Lest readers think I'm talking from outside my experience let me assure you i ran a 7-8 year long campaign that followed these loose guidelines. We had about a dozen regular players, many had 2 or 3 characters. At one point in the campaign the PCs were scattered all over the place in three time zones, a couple planes and a few locations in the main campaign area and it worked well. When one player couldn't make it the game didn't collapse because Rothgar the Red wasn't there with the campaign advancing MacGuffin.

Keep the players busy, don't let there be time to be bored, keep them reacting, and keep them in the game.


  1. DMing large groups is a hell of a lot of fun, although it's very different from DMing small groups. Different dynamic. All of my S&W sessions at North Texas since the first year have been packed with over 9 players and up to 15 in one game.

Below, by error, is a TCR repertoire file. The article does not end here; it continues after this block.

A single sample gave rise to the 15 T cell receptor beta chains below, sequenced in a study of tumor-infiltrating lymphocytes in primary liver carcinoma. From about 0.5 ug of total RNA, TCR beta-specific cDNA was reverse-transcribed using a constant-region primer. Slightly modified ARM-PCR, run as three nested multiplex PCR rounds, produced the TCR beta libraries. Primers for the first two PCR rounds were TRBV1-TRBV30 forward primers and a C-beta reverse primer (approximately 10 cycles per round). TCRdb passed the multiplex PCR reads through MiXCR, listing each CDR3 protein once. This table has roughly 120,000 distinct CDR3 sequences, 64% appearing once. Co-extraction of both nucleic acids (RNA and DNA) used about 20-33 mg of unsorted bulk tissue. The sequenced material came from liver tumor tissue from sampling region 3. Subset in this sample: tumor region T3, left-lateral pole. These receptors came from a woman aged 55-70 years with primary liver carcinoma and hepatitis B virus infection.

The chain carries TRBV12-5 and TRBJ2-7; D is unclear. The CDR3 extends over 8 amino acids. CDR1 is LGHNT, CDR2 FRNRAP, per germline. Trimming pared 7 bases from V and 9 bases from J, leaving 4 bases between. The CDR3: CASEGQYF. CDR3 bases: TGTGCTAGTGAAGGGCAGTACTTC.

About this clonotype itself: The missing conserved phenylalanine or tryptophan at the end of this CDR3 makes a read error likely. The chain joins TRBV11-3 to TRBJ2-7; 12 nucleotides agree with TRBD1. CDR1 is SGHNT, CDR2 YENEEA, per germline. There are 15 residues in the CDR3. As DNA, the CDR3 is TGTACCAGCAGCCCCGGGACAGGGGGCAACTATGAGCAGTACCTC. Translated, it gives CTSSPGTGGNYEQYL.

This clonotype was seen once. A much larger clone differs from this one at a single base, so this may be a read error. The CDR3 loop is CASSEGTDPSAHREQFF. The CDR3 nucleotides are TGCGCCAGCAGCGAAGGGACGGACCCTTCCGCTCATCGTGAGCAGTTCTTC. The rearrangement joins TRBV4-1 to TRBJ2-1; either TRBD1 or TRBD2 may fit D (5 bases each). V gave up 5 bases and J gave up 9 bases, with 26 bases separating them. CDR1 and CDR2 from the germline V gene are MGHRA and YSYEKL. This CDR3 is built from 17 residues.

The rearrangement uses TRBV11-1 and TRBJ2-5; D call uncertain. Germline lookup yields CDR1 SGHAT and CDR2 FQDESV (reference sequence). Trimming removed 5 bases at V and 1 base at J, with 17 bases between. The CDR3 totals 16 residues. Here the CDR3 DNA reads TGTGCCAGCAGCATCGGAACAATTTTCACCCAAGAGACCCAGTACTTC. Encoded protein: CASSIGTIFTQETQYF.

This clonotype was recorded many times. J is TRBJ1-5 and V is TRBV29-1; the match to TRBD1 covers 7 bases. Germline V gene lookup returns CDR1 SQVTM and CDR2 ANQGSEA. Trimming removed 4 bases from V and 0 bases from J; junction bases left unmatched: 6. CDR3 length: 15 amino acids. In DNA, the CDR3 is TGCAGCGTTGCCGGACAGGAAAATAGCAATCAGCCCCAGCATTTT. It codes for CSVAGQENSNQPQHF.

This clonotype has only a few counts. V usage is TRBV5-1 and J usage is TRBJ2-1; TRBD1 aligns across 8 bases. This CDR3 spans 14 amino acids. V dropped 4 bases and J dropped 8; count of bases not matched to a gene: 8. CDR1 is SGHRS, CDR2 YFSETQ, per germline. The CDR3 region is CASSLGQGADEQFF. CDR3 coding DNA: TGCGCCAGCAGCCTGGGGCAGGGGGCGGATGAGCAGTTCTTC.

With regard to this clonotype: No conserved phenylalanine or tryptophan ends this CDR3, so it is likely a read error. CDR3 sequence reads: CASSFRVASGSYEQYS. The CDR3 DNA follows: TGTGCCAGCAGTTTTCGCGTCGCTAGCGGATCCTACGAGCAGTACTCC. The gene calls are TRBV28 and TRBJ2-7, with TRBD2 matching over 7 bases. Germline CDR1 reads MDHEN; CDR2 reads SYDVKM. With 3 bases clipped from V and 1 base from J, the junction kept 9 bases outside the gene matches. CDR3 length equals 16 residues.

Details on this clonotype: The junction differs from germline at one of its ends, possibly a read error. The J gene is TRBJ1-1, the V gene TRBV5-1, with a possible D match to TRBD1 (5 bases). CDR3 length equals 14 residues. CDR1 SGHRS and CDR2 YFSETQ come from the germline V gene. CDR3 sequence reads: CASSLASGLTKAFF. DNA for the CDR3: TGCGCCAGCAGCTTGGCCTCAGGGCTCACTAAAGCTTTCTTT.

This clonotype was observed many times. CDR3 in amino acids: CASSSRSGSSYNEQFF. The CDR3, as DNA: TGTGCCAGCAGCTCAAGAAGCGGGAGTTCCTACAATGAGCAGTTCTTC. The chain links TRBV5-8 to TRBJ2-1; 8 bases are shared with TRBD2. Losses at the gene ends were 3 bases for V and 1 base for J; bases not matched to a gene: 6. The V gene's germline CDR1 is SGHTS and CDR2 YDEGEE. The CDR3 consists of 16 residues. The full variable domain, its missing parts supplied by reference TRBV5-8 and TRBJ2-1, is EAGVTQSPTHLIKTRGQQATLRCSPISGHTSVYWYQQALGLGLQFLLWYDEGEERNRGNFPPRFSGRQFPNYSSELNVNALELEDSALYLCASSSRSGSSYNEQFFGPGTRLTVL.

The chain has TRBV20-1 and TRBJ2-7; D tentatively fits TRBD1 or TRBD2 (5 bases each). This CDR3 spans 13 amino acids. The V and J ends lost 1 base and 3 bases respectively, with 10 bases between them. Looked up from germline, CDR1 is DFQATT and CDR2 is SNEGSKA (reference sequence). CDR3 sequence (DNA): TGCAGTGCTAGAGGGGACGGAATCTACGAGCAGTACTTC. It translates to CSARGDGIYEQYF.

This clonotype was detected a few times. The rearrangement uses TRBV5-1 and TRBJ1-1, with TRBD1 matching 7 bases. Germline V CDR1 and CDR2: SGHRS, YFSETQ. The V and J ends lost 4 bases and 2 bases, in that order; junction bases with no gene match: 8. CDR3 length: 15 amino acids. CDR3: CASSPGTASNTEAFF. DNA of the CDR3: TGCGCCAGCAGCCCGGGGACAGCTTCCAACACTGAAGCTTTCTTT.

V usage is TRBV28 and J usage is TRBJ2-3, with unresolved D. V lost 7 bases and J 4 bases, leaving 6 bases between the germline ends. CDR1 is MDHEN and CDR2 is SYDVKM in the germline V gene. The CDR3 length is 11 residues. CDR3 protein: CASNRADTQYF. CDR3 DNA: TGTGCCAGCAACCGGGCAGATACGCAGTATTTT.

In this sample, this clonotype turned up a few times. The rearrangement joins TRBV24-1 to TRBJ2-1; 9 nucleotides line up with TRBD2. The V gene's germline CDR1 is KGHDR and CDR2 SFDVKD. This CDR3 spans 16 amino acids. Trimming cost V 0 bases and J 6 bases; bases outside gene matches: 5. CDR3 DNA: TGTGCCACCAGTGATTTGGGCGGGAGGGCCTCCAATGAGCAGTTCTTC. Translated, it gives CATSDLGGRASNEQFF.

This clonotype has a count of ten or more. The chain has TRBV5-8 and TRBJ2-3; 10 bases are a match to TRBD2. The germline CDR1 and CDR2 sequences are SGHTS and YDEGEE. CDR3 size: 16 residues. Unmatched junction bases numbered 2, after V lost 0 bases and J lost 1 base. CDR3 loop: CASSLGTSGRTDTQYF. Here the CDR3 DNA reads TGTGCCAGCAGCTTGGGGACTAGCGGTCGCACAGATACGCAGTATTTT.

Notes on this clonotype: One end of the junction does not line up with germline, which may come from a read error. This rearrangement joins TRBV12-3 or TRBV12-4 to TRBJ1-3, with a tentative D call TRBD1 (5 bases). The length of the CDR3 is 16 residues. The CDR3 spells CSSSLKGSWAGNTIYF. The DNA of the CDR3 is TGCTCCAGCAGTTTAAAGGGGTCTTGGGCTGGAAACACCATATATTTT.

(Noise level is a big issue, not for the players but for the nearby tables...)

  2. I love DMing for large groups. More players results in even greater inspiration for DM and players alike. It's very rare for a session to fall flat with a dozen players at the table. Even if two or three players are having an off-night, there's plenty of others around to pick up the ball and keep going.

    My OSRIC campaign has 15 regular players. I think so far the lowest number of players in any one session has been nine. More than 3/4 are new to old school gaming. Half are new to RPG's altogether. It's a great group with a great vibe. If you haven't already taken the plunge with a larger group I urge you to give it a go. JDJarvis' suggestions and advice really does work. I use the same practices myself in my own game.

    Have a gander at the actual play reports on my blog to see just how awesome DMing a large group can be. (Yes, that really was a particularly brazen and shameless plug but there you go).

  3. Lots of great stuff here. Our group runs eight or nine players, and honestly I haven't really had much difficulty with it except for one issue. Especially if you tend to run longer story arcs rather than short two or three session adventures, how do you deal with players missing sessions? I can think of a variety of ways that we've tried to deal with this, but none have been entirely successful, so I'd love to hear how others have handled it.